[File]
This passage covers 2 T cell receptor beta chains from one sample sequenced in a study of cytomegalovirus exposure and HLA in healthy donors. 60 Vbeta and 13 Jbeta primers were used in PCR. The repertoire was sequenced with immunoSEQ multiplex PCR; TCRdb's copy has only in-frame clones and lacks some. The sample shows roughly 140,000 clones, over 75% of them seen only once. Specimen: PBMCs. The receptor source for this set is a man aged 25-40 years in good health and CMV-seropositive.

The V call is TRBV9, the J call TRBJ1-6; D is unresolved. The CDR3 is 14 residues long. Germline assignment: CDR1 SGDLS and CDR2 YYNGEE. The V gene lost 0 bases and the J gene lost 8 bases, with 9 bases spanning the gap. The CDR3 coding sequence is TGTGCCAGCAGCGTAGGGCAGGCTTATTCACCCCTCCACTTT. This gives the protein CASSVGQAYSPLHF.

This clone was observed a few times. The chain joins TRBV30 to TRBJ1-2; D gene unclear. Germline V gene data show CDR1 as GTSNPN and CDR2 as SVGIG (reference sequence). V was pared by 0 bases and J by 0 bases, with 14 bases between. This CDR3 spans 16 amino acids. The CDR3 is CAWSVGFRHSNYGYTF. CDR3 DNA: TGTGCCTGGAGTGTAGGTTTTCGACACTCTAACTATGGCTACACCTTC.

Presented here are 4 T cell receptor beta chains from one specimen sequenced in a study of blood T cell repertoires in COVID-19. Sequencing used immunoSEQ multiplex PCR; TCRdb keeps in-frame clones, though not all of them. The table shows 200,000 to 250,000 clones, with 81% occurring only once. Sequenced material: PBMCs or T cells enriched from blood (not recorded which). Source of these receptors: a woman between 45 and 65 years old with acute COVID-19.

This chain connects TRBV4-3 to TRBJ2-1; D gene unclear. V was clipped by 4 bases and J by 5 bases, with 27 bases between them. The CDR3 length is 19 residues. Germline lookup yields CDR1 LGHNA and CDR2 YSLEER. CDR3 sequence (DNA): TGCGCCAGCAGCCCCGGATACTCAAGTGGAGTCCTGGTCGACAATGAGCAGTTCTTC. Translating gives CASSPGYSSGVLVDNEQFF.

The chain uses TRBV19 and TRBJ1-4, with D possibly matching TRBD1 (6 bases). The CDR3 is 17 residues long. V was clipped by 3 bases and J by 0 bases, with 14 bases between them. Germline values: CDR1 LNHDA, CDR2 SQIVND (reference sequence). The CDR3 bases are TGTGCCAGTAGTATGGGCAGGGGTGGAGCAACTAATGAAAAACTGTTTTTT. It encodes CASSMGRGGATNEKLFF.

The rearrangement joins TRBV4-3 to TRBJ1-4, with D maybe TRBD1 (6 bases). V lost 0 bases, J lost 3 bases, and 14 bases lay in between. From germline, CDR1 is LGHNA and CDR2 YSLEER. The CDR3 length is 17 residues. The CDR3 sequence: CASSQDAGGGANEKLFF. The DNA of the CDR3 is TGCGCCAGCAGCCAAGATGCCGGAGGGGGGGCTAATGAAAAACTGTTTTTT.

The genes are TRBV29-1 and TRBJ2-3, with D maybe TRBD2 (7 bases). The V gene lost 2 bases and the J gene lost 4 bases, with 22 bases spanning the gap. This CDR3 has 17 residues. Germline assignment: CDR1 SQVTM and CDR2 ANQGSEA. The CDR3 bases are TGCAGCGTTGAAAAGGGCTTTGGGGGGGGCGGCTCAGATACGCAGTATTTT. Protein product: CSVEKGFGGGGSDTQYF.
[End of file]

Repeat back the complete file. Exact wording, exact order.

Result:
This passage covers 2 T cell receptor beta chains from one sample sequenced in a study of cytomegalovirus exposure and HLA in healthy donors. 60 Vbeta and 13 Jbeta primers were used in PCR. The repertoire was sequenced with immunoSEQ multiplex PCR; TCRdb's copy has only in-frame clones and lacks some. The sample shows roughly 140,000 clones, over 75% of them seen only once. Specimen: PBMCs. The receptor source for this set is a man aged 25-40 years in good health and CMV-seropositive.

The V call is TRBV9, the J call TRBJ1-6; D is unresolved. The CDR3 is 14 residues long. Germline assignment: CDR1 SGDLS and CDR2 YYNGEE. The V gene lost 0 bases and the J gene lost 8 bases, with 9 bases spanning the gap. The CDR3 coding sequence is TGTGCCAGCAGCGTAGGGCAGGCTTATTCACCCCTCCACTTT. This gives the protein CASSVGQAYSPLHF.

This clone was observed a few times. The chain joins TRBV30 to TRBJ1-2; D gene unclear. Germline V gene data show CDR1 as GTSNPN and CDR2 as SVGIG (reference sequence). V was pared by 0 bases and J by 0 bases, with 14 bases between. This CDR3 spans 16 amino acids. The CDR3 is CAWSVGFRHSNYGYTF. CDR3 DNA: TGTGCCTGGAGTGTAGGTTTTCGACACTCTAACTATGGCTACACCTTC.

Presented here are 4 T cell receptor beta chains from one specimen sequenced in a study of blood T cell repertoires in COVID-19. Sequencing used immunoSEQ multiplex PCR; TCRdb keeps in-frame clones, though not all of them. The table shows 200,000 to 250,000 clones, with 81% occurring only once. Sequenced material: PBMCs or T cells enriched from blood (not recorded which). Source of these receptors: a woman between 45 and 65 years old with acute COVID-19.

This chain connects TRBV4-3 to TRBJ2-1; D gene unclear. V was clipped by 4 bases and J by 5 bases, with 27 bases between them. The CDR3 length is 19 residues. Germline lookup yields CDR1 LGHNA and CDR2 YSLEER. CDR3 sequence (DNA): TGCGCCAGCAGCCCCGGATACTCAAGTGGAGTCCTGGTCGACAATGAGCAGTTCTTC. Translating gives CASSPGYSSGVLVDNEQFF.

The chain uses TRBV19 and TRBJ1-4, with D possibly matching TRBD1 (6 bases). The CDR3 is 17 residues long. V was clipped by 3 bases and J by 0 bases, with 14 bases between them. Germline values: CDR1 LNHDA, CDR2 SQIVND (reference sequence). The CDR3 bases are TGTGCCAGTAGTATGGGCAGGGGTGGAGCAACTAATGAAAAACTGTTTTTT. It encodes CASSMGRGGATNEKLFF.

The rearrangement joins TRBV4-3 to TRBJ1-4, with D maybe TRBD1 (6 bases). V lost 0 bases, J lost 3 bases, and 14 bases lay in between. From germline, CDR1 is LGHNA and CDR2 YSLEER. The CDR3 length is 17 residues. The CDR3 sequence: CASSQDAGGGANEKLFF. The DNA of the CDR3 is TGCGCCAGCAGCCAAGATGCCGGAGGGGGGGCTAATGAAAAACTGTTTTTT.

The genes are TRBV29-1 and TRBJ2-3, with D maybe TRBD2 (7 bases). The V gene lost 2 bases and the J gene lost 4 bases, with 22 bases spanning the gap. This CDR3 has 17 residues. Germline assignment: CDR1 SQVTM and CDR2 ANQGSEA. The CDR3 bases are TGCAGCGTTGAAAAGGGCTTTGGGGGGGGCGGCTCAGATACGCAGTATTTT. Protein product: CSVEKGFGGGGSDTQYF.